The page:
Toolkit | Access to Postsecondary Education
PUBLIC OPINIONTOOLKIT CONTENTS
The Public Supports Increasing Access to Higher Education for Immigrant Students
POLLING RESULTS DEMONSTRATE that almost half of the public believes that undocumented students who attend high school in their state and are accepted at a public college or university should be eligible to pay in-state tuition rates. Democrats, communities of color (particularly Latinos), and working-class families are the strongest proponents of providing in-state tuition rates to a state’s high school graduates, regardless of their immigration status.
Public Support for the DREAM Act (First Focus, June 2010).
- A telephone poll conducted in June 2010 collected responses from 1,008 adults nationwide.
- Participants were asked, “Do you agree that states—not the federal government—should have the ability to determine whether or not to provide in-state tuition to illegal immigrant students residing in their state?” The majority of participants (69%) agreed or strongly agreed with the proposition. The majority of Republicans (75%) and Democrats (66%) agreed or strongly agreed with the proposition.
Illegal Immigration: Gaps Between and Within Parties (Pew Research Center for the People & the Press, December 6, 2011).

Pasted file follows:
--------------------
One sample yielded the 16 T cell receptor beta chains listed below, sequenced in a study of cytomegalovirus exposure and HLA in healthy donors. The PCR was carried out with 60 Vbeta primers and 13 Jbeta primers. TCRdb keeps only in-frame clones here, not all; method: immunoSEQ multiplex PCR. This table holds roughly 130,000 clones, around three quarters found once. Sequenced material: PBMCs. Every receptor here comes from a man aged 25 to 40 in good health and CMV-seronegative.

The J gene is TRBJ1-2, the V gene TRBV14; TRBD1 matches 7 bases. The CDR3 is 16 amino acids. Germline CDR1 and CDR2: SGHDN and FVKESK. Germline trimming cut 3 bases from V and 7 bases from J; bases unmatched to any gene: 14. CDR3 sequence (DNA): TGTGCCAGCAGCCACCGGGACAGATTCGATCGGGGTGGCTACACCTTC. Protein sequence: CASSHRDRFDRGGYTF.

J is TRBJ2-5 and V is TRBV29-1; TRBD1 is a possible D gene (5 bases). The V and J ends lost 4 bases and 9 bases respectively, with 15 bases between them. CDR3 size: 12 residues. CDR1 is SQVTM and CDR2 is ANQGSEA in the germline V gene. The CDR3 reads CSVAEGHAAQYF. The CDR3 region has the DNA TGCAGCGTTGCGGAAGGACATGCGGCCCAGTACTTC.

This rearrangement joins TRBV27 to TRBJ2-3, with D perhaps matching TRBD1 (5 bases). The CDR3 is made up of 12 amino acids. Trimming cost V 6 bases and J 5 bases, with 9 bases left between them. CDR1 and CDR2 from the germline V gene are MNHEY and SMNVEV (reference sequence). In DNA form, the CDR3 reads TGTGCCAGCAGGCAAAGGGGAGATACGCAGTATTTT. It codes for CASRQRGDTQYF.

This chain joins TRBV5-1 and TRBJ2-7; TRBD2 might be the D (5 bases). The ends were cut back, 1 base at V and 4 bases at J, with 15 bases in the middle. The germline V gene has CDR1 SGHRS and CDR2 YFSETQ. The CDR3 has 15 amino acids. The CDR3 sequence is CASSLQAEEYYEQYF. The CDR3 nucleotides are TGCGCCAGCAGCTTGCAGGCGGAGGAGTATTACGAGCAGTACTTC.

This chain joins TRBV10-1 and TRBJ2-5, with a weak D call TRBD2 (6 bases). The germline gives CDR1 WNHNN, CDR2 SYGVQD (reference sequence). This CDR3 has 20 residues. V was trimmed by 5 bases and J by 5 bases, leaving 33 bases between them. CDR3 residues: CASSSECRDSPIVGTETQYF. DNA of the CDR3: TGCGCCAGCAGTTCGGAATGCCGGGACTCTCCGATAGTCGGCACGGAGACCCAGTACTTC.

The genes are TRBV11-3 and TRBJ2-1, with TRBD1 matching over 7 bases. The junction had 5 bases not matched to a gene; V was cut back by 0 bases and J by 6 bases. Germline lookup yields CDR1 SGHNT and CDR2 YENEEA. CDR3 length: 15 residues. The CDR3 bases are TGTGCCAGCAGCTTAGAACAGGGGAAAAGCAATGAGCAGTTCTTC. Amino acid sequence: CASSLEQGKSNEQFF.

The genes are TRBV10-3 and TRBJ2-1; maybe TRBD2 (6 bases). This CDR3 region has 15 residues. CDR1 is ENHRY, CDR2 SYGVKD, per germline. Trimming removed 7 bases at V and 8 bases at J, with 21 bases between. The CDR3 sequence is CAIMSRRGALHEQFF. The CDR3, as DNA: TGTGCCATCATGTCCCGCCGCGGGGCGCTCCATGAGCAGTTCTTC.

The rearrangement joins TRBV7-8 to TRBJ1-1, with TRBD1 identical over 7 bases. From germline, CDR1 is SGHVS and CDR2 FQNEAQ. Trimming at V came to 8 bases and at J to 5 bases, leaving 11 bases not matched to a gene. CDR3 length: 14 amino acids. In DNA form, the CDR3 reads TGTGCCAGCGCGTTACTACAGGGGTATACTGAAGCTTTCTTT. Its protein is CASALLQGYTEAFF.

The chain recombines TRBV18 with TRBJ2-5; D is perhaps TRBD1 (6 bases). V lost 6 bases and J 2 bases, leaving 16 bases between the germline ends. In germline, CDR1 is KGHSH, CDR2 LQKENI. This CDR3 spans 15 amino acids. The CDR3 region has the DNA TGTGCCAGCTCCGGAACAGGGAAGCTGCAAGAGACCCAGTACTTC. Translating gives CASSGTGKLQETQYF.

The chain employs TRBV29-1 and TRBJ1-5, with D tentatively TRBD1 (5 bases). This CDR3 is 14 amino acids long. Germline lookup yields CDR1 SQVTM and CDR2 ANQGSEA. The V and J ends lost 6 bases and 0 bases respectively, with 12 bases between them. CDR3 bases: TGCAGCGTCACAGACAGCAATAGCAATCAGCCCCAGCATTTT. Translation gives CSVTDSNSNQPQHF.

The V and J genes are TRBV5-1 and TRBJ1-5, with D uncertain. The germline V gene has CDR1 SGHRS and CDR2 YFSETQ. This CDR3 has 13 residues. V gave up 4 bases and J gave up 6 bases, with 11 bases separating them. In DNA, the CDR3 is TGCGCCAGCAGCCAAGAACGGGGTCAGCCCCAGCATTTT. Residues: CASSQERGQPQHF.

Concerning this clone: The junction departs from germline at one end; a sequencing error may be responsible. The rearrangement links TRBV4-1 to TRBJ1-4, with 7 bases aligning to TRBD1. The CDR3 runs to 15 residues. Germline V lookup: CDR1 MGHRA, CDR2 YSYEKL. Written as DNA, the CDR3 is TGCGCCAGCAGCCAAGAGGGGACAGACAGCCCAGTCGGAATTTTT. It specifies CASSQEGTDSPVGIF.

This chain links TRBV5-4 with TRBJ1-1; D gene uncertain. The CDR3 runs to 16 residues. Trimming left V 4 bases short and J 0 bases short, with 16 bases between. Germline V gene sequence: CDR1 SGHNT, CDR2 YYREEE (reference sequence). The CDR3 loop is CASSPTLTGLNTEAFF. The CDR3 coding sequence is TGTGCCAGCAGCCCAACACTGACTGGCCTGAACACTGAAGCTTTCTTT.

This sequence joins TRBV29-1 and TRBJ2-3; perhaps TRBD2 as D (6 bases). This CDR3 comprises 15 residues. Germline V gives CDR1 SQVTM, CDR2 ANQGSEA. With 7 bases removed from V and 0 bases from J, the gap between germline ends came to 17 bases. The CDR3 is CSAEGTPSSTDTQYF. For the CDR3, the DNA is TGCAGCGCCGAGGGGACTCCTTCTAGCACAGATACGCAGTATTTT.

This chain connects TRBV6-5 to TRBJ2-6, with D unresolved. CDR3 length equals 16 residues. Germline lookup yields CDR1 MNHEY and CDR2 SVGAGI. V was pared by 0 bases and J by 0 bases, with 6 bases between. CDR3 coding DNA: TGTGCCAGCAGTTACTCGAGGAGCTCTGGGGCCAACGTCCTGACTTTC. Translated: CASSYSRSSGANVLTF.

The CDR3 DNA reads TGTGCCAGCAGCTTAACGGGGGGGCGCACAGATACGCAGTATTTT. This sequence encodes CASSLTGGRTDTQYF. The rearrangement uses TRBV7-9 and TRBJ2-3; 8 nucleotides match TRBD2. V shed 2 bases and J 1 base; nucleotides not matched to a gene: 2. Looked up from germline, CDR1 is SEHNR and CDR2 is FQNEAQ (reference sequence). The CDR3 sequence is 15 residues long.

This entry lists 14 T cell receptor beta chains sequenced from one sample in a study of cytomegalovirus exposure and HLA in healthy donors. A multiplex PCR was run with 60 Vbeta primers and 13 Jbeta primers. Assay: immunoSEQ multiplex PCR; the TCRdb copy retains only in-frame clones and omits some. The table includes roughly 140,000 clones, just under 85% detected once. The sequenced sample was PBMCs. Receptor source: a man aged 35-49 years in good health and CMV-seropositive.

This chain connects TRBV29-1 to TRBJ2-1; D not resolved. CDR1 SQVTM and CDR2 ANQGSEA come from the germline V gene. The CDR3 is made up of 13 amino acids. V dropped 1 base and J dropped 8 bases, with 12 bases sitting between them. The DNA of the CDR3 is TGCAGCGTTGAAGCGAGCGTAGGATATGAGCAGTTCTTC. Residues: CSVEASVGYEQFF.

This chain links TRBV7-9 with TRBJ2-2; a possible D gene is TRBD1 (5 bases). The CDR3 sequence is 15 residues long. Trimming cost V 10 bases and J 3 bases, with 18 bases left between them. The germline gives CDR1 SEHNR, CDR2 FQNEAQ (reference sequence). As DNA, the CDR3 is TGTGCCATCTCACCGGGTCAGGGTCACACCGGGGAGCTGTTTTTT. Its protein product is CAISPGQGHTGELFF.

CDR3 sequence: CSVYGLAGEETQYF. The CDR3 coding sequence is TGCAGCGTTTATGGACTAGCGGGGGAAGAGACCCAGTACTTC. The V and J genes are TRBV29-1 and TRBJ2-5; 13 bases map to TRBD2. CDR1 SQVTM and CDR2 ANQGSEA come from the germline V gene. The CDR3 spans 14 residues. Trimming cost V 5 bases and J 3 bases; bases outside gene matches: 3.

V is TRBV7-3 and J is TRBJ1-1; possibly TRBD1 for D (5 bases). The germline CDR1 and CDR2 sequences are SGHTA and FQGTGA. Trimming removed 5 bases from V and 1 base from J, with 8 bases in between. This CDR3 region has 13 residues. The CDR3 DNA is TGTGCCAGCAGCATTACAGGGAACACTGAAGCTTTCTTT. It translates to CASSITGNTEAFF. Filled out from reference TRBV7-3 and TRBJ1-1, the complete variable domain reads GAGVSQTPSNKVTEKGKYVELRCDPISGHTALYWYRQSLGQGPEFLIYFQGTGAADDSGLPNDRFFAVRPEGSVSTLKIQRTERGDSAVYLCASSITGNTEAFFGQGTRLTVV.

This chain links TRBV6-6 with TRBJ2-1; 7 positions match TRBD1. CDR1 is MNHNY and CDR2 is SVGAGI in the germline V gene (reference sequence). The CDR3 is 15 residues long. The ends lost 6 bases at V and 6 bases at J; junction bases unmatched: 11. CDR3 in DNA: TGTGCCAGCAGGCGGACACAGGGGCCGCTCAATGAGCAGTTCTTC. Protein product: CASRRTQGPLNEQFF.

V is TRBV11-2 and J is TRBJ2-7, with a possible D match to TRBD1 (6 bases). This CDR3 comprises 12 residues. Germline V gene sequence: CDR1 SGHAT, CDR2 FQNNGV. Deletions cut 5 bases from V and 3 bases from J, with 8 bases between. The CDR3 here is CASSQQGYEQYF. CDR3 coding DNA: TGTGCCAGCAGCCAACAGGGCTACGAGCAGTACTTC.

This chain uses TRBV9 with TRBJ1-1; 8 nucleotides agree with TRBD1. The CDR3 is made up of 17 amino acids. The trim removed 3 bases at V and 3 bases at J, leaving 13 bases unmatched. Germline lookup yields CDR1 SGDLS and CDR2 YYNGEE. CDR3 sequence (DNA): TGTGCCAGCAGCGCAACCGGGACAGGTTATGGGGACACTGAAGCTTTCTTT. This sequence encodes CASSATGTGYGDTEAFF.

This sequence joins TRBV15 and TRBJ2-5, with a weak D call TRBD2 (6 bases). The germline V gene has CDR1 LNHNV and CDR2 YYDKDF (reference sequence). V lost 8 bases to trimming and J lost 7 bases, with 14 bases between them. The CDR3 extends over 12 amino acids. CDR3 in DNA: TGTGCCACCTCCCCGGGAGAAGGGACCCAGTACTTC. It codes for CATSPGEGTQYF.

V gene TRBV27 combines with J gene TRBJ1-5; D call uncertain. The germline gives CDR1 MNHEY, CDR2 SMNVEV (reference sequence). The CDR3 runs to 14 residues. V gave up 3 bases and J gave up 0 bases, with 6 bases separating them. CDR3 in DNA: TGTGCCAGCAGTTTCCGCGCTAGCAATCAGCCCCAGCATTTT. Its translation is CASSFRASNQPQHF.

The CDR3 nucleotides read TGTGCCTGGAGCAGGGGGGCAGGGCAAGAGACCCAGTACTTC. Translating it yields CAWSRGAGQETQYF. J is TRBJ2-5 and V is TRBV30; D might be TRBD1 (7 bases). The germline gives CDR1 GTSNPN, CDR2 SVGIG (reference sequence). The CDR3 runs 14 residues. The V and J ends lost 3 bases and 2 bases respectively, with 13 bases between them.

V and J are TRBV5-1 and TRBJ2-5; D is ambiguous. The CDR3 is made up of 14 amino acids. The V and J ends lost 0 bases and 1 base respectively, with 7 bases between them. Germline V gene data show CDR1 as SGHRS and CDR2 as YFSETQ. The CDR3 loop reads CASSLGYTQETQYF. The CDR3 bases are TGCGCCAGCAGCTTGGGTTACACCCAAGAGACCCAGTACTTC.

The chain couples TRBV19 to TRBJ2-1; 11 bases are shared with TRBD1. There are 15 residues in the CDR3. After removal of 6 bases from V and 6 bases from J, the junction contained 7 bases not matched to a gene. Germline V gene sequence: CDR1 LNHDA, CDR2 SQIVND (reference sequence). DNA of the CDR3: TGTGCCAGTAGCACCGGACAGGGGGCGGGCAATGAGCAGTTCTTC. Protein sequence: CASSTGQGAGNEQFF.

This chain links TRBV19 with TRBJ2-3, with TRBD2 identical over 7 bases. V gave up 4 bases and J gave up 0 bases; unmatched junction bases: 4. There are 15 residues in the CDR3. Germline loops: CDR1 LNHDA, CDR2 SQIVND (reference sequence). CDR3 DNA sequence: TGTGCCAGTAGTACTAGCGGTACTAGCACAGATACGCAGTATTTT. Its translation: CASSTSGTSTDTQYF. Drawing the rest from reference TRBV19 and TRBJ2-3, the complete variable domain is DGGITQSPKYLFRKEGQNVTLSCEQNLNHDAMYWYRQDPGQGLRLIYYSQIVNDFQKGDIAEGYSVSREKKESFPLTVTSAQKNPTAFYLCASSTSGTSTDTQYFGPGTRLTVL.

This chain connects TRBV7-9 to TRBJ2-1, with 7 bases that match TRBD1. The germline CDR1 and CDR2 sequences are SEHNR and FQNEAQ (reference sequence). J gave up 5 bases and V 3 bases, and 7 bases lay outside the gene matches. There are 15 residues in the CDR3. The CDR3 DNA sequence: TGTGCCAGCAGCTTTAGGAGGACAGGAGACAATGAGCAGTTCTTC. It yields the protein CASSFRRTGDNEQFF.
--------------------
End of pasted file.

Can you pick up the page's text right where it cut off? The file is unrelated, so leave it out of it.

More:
- A telephone survey conducted in November 2011 collected responses from 2,001 adults nationwide.
- Nearly half of the general public (48%) believes that an undocumented immigrant student who went to high school in his or her state and is accepted to a public college should be eligible for the in-state tuition rate.
- Hispanics (77%) and non-Hispanic blacks (66%) were most supportive of extending in-state tuition rates for undocumented immigrant students.
- Among political groups, Democrats (56%) and independents (51%) were most amenable to providing in-state tuition rates to undocumented immigrant students.
- People younger than 30 years of age were most supportive of in-state tuition measures (61% favored). Individuals with family incomes of less than $30,000 were most supportive of in-state tuition rates for undocumented students (58% favored).
As Deportations Rise to Record Levels, Most Latinos Oppose Obama’s Policy (Mark Hugo Lopez, Ana Gonzalez-Barrera, and Seth Motel; Pew Hispanic Center, December 28, 2011).
- A nationwide telephone survey conducted in late 2011 collected responses from 1,220 Latinos, 557 of whom indicated that they were registered voters.
- More than eight in ten (84%) Latinos said unauthorized immigrants should be eligible for in-state tuition at public colleges if they went to a high school in their state and were accepted at a public college. Support for in-state tuition for unauthorized immigrants is greater among foreign-born Hispanics (90%) than native-born Hispanics (77%). Nevertheless, large majorities of both groups supported such laws.